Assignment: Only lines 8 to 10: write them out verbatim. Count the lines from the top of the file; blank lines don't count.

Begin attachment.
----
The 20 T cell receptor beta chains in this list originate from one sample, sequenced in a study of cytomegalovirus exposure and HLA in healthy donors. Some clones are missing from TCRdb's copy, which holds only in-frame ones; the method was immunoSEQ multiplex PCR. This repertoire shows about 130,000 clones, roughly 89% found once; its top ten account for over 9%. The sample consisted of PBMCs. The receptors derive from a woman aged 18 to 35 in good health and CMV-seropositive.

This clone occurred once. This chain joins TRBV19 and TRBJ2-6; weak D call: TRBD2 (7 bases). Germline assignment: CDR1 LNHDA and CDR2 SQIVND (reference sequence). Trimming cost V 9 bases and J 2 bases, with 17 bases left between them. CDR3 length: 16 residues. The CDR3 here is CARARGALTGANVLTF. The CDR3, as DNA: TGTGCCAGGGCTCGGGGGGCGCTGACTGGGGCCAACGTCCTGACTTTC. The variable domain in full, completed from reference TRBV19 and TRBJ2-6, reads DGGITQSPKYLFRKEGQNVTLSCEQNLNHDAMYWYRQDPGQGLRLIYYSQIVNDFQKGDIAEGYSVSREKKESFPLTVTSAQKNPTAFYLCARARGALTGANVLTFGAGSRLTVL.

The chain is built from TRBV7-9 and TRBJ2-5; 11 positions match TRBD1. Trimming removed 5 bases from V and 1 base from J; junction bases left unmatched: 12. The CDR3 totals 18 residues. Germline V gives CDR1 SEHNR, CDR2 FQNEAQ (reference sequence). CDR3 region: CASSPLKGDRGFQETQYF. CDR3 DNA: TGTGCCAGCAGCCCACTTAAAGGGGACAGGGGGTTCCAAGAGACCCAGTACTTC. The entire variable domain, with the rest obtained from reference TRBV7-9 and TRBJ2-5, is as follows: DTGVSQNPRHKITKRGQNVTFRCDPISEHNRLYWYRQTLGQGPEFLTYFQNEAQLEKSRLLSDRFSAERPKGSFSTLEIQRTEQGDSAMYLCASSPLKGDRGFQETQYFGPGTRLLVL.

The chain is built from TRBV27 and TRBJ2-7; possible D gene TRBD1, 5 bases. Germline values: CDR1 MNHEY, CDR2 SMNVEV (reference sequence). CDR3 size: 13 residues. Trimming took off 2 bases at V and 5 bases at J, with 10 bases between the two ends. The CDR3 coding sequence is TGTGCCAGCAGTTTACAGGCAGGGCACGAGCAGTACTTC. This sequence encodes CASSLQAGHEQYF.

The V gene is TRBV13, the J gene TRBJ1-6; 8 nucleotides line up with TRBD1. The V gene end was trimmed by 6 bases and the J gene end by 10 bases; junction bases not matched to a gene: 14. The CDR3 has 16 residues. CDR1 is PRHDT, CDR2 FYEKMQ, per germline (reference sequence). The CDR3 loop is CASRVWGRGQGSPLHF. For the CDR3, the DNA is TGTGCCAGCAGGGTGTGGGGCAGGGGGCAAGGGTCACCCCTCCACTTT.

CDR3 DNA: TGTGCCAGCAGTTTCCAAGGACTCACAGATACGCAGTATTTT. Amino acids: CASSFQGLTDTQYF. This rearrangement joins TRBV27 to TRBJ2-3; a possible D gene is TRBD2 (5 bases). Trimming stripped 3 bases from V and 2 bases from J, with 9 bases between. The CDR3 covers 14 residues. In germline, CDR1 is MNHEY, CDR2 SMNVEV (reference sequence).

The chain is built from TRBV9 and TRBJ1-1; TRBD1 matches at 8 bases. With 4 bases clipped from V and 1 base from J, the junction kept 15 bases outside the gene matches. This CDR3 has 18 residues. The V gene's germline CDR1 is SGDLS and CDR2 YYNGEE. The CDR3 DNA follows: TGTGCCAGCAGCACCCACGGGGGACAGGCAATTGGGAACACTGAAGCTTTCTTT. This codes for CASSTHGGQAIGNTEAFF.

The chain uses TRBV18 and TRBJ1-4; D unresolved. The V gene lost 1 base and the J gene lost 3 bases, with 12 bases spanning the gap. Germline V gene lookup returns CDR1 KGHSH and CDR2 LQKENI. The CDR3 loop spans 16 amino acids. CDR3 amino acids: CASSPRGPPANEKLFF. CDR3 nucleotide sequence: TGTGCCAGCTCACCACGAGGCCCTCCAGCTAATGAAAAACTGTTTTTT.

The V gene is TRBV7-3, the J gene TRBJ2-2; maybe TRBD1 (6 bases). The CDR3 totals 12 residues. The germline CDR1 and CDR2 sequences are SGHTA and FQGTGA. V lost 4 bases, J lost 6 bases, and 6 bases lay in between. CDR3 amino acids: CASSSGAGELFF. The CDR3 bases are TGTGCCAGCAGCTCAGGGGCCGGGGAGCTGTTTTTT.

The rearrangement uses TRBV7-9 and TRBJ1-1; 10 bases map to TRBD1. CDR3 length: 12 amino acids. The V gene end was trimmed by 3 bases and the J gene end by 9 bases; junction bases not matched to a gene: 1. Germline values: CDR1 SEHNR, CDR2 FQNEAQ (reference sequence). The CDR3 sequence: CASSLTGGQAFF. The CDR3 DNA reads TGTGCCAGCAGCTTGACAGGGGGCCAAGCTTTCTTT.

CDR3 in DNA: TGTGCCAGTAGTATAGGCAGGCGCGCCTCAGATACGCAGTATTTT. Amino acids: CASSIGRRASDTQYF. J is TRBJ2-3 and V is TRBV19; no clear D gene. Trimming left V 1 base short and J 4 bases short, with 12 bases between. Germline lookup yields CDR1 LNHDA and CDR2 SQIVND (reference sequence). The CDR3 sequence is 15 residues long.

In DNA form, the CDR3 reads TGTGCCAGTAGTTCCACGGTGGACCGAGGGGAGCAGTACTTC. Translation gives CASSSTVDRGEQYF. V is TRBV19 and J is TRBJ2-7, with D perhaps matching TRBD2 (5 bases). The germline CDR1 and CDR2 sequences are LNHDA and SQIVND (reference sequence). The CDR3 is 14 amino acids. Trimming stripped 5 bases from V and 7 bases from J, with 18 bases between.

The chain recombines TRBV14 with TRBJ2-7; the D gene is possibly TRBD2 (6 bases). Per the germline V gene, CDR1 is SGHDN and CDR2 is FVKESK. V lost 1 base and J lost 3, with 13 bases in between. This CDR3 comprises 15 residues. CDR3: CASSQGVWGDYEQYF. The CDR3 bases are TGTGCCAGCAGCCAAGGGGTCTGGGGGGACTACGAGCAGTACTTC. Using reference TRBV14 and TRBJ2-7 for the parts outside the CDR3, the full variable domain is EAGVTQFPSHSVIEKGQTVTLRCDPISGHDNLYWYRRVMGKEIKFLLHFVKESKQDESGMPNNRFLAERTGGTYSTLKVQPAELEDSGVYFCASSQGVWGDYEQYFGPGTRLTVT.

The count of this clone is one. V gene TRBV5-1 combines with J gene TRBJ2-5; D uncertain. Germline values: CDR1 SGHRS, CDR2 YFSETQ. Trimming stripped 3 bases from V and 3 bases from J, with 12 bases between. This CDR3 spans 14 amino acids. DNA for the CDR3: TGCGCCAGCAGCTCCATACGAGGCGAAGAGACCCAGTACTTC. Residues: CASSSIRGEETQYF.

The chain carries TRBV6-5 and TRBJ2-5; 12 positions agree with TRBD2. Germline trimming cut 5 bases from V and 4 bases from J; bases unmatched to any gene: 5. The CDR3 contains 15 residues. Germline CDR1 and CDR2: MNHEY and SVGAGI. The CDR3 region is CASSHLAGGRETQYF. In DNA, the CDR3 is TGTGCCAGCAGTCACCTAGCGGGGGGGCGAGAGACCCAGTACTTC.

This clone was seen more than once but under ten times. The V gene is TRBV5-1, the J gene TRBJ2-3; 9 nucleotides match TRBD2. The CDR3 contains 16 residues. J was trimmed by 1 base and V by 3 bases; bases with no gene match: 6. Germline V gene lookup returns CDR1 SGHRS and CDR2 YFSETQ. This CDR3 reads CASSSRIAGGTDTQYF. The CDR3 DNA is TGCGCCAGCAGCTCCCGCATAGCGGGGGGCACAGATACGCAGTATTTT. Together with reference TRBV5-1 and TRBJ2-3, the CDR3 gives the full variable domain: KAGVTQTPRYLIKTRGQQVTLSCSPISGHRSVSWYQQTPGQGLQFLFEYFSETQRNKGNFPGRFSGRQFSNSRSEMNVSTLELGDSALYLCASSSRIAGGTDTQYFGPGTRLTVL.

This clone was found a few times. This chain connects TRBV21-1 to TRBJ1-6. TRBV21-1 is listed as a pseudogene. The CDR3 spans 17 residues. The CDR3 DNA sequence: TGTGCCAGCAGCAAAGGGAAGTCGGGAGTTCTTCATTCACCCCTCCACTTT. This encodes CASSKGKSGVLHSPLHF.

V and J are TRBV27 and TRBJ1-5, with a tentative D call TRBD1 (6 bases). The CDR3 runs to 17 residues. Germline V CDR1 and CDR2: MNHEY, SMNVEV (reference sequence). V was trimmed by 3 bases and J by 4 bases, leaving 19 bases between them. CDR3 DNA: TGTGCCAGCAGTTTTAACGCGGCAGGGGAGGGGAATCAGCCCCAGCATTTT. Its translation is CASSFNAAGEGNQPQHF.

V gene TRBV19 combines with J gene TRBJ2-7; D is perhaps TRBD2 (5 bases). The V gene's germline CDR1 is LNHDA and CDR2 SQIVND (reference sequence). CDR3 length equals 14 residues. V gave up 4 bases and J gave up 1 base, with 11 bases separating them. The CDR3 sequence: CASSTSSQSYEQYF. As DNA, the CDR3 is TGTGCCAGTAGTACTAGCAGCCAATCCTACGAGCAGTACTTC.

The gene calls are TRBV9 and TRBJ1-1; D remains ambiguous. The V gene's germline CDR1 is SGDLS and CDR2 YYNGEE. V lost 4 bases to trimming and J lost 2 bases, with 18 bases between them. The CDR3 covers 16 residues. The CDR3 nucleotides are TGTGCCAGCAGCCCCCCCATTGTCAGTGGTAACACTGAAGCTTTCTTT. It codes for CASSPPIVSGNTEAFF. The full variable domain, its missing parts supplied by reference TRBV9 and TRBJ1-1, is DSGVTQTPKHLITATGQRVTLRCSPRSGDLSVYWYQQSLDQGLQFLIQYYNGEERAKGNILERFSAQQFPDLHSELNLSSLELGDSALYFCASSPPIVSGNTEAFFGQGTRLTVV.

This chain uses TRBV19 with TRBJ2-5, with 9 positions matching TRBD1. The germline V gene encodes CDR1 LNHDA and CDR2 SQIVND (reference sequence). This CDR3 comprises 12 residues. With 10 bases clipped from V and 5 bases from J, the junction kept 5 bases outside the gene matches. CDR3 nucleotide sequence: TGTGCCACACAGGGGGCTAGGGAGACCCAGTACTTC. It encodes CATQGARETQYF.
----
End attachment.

The chain uses TRBV18 and TRBJ1-4; D unresolved. The V gene lost 1 base and the J gene lost 3 bases, with 12 bases spanning the gap. Germline V gene lookup returns CDR1 KGHSH and CDR2 LQKENI. The CDR3 loop spans 16 amino acids. CDR3 amino acids: CASSPRGPPANEKLFF. CDR3 nucleotide sequence: TGTGCCAGCTCACCACGAGGCCCTCCAGCTAATGAAAAACTGTTTTTT.

The V gene is TRBV7-3, the J gene TRBJ2-2; maybe TRBD1 (6 bases). The CDR3 totals 12 residues. The germline CDR1 and CDR2 sequences are SGHTA and FQGTGA. V lost 4 bases, J lost 6 bases, and 6 bases lay in between. CDR3 amino acids: CASSSGAGELFF. The CDR3 bases are TGTGCCAGCAGCTCAGGGGCCGGGGAGCTGTTTTTT.

The rearrangement uses TRBV7-9 and TRBJ1-1; 10 bases map to TRBD1. CDR3 length: 12 amino acids. The V gene end was trimmed by 3 bases and the J gene end by 9 bases; junction bases not matched to a gene: 1. Germline values: CDR1 SEHNR, CDR2 FQNEAQ (reference sequence). The CDR3 sequence: CASSLTGGQAFF. The CDR3 DNA reads TGTGCCAGCAGCTTGACAGGGGGCCAAGCTTTCTTT.